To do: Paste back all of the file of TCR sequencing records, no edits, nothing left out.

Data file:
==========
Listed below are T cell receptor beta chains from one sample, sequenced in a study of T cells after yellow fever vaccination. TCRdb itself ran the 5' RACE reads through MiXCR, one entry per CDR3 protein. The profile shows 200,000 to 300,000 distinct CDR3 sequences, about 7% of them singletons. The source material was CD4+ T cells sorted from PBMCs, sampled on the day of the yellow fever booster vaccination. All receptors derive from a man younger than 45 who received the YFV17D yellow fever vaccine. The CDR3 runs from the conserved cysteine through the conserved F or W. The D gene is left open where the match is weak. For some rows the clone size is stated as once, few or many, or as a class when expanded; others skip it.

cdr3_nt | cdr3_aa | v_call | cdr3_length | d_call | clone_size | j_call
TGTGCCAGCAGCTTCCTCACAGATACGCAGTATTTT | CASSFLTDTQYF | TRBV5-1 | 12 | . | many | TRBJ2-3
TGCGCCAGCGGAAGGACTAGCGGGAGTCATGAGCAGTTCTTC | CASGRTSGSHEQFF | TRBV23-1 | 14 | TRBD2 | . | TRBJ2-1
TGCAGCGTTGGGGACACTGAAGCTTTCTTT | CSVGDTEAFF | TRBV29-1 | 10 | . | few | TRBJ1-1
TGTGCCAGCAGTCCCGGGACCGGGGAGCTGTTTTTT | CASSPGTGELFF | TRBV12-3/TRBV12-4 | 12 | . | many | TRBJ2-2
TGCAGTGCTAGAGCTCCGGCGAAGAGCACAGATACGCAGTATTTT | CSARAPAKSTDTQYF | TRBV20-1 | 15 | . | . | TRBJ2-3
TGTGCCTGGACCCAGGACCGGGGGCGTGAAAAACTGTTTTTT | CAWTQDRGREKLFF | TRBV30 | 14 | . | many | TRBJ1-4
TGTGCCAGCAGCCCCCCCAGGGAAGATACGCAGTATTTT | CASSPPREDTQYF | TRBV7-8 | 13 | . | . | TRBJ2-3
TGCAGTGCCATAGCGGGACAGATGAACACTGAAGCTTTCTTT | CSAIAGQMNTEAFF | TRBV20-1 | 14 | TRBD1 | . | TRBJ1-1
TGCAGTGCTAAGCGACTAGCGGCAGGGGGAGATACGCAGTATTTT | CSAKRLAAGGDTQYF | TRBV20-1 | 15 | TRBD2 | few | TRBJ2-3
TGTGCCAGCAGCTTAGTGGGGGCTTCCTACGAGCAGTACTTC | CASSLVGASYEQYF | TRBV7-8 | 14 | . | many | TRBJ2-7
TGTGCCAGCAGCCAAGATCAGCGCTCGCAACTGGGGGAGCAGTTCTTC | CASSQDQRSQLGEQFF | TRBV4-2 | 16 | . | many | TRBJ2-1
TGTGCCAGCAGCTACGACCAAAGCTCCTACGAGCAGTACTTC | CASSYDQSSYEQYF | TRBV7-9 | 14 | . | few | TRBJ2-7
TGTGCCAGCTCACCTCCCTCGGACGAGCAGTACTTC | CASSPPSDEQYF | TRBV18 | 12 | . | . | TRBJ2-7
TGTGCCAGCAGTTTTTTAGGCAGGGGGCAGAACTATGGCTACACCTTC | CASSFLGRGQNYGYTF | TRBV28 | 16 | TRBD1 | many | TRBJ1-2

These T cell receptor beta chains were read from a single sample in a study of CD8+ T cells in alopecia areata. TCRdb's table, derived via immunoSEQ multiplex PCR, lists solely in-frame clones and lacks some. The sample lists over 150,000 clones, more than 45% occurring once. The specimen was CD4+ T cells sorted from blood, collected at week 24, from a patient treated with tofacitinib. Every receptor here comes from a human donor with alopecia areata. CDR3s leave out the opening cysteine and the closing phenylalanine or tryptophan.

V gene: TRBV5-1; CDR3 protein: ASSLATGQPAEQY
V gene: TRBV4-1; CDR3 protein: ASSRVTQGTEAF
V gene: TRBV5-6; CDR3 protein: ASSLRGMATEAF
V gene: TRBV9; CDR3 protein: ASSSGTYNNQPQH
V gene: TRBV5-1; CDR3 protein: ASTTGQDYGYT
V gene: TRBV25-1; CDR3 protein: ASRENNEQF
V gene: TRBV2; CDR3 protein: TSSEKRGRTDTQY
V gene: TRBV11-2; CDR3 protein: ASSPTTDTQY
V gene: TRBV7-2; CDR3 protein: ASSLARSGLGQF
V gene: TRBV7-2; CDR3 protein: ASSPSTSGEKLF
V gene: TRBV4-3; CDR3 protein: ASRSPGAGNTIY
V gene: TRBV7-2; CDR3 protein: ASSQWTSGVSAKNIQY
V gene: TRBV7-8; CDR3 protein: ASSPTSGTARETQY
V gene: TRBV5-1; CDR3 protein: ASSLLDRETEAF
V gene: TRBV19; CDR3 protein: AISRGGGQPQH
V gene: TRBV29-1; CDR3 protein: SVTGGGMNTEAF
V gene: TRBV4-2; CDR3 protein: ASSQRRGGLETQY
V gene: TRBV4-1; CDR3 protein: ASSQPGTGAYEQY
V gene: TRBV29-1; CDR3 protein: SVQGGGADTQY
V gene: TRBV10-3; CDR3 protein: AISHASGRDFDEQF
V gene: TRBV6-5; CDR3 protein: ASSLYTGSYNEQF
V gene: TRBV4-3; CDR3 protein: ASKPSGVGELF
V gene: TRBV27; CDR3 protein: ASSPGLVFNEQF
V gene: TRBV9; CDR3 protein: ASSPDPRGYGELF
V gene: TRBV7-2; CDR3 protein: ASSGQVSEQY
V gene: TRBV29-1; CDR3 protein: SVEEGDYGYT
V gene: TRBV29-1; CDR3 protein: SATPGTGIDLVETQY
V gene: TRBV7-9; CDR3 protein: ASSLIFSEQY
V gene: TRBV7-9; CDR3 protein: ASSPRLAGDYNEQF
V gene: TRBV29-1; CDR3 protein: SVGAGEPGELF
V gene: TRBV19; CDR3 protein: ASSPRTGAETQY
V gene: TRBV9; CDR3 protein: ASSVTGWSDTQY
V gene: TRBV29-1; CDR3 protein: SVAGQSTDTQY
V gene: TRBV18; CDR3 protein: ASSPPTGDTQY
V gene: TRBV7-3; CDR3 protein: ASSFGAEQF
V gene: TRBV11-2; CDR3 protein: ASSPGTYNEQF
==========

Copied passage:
Listed below are T cell receptor beta chains from one sample, sequenced in a study of T cells after yellow fever vaccination. TCRdb itself ran the 5' RACE reads through MiXCR, one entry per CDR3 protein. The profile shows 200,000 to 300,000 distinct CDR3 sequences, about 7% of them singletons. The source material was CD4+ T cells sorted from PBMCs, sampled on the day of the yellow fever booster vaccination. All receptors derive from a man younger than 45 who received the YFV17D yellow fever vaccine. The CDR3 runs from the conserved cysteine through the conserved F or W. The D gene is left open where the match is weak. For some rows the clone size is stated as once, few or many, or as a class when expanded; others skip it.

cdr3_nt | cdr3_aa | v_call | cdr3_length | d_call | clone_size | j_call
TGTGCCAGCAGCTTCCTCACAGATACGCAGTATTTT | CASSFLTDTQYF | TRBV5-1 | 12 | . | many | TRBJ2-3
TGCGCCAGCGGAAGGACTAGCGGGAGTCATGAGCAGTTCTTC | CASGRTSGSHEQFF | TRBV23-1 | 14 | TRBD2 | . | TRBJ2-1
TGCAGCGTTGGGGACACTGAAGCTTTCTTT | CSVGDTEAFF | TRBV29-1 | 10 | . | few | TRBJ1-1
TGTGCCAGCAGTCCCGGGACCGGGGAGCTGTTTTTT | CASSPGTGELFF | TRBV12-3/TRBV12-4 | 12 | . | many | TRBJ2-2
TGCAGTGCTAGAGCTCCGGCGAAGAGCACAGATACGCAGTATTTT | CSARAPAKSTDTQYF | TRBV20-1 | 15 | . | . | TRBJ2-3
TGTGCCTGGACCCAGGACCGGGGGCGTGAAAAACTGTTTTTT | CAWTQDRGREKLFF | TRBV30 | 14 | . | many | TRBJ1-4
TGTGCCAGCAGCCCCCCCAGGGAAGATACGCAGTATTTT | CASSPPREDTQYF | TRBV7-8 | 13 | . | . | TRBJ2-3
TGCAGTGCCATAGCGGGACAGATGAACACTGAAGCTTTCTTT | CSAIAGQMNTEAFF | TRBV20-1 | 14 | TRBD1 | . | TRBJ1-1
TGCAGTGCTAAGCGACTAGCGGCAGGGGGAGATACGCAGTATTTT | CSAKRLAAGGDTQYF | TRBV20-1 | 15 | TRBD2 | few | TRBJ2-3
TGTGCCAGCAGCTTAGTGGGGGCTTCCTACGAGCAGTACTTC | CASSLVGASYEQYF | TRBV7-8 | 14 | . | many | TRBJ2-7
TGTGCCAGCAGCCAAGATCAGCGCTCGCAACTGGGGGAGCAGTTCTTC | CASSQDQRSQLGEQFF | TRBV4-2 | 16 | . | many | TRBJ2-1
TGTGCCAGCAGCTACGACCAAAGCTCCTACGAGCAGTACTTC | CASSYDQSSYEQYF | TRBV7-9 | 14 | . | few | TRBJ2-7
TGTGCCAGCTCACCTCCCTCGGACGAGCAGTACTTC | CASSPPSDEQYF | TRBV18 | 12 | . | . | TRBJ2-7
TGTGCCAGCAGTTTTTTAGGCAGGGGGCAGAACTATGGCTACACCTTC | CASSFLGRGQNYGYTF | TRBV28 | 16 | TRBD1 | many | TRBJ1-2

These T cell receptor beta chains were read from a single sample in a study of CD8+ T cells in alopecia areata. TCRdb's table, derived via immunoSEQ multiplex PCR, lists solely in-frame clones and lacks some. The sample lists over 150,000 clones, more than 45% occurring once. The specimen was CD4+ T cells sorted from blood, collected at week 24, from a patient treated with tofacitinib. Every receptor here comes from a human donor with alopecia areata. CDR3s leave out the opening cysteine and the closing phenylalanine or tryptophan.

V gene: TRBV5-1; CDR3 protein: ASSLATGQPAEQY
V gene: TRBV4-1; CDR3 protein: ASSRVTQGTEAF
V gene: TRBV5-6; CDR3 protein: ASSLRGMATEAF
V gene: TRBV9; CDR3 protein: ASSSGTYNNQPQH
V gene: TRBV5-1; CDR3 protein: ASTTGQDYGYT
V gene: TRBV25-1; CDR3 protein: ASRENNEQF
V gene: TRBV2; CDR3 protein: TSSEKRGRTDTQY
V gene: TRBV11-2; CDR3 protein: ASSPTTDTQY
V gene: TRBV7-2; CDR3 protein: ASSLARSGLGQF
V gene: TRBV7-2; CDR3 protein: ASSPSTSGEKLF
V gene: TRBV4-3; CDR3 protein: ASRSPGAGNTIY
V gene: TRBV7-2; CDR3 protein: ASSQWTSGVSAKNIQY
V gene: TRBV7-8; CDR3 protein: ASSPTSGTARETQY
V gene: TRBV5-1; CDR3 protein: ASSLLDRETEAF
V gene: TRBV19; CDR3 protein: AISRGGGQPQH
V gene: TRBV29-1; CDR3 protein: SVTGGGMNTEAF
V gene: TRBV4-2; CDR3 protein: ASSQRRGGLETQY
V gene: TRBV4-1; CDR3 protein: ASSQPGTGAYEQY
V gene: TRBV29-1; CDR3 protein: SVQGGGADTQY
V gene: TRBV10-3; CDR3 protein: AISHASGRDFDEQF
V gene: TRBV6-5; CDR3 protein: ASSLYTGSYNEQF
V gene: TRBV4-3; CDR3 protein: ASKPSGVGELF
V gene: TRBV27; CDR3 protein: ASSPGLVFNEQF
V gene: TRBV9; CDR3 protein: ASSPDPRGYGELF
V gene: TRBV7-2; CDR3 protein: ASSGQVSEQY
V gene: TRBV29-1; CDR3 protein: SVEEGDYGYT
V gene: TRBV29-1; CDR3 protein: SATPGTGIDLVETQY
V gene: TRBV7-9; CDR3 protein: ASSLIFSEQY
V gene: TRBV7-9; CDR3 protein: ASSPRLAGDYNEQF
V gene: TRBV29-1; CDR3 protein: SVGAGEPGELF
V gene: TRBV19; CDR3 protein: ASSPRTGAETQY
V gene: TRBV9; CDR3 protein: ASSVTGWSDTQY
V gene: TRBV29-1; CDR3 protein: SVAGQSTDTQY
V gene: TRBV18; CDR3 protein: ASSPPTGDTQY
V gene: TRBV7-3; CDR3 protein: ASSFGAEQF
V gene: TRBV11-2; CDR3 protein: ASSPGTYNEQF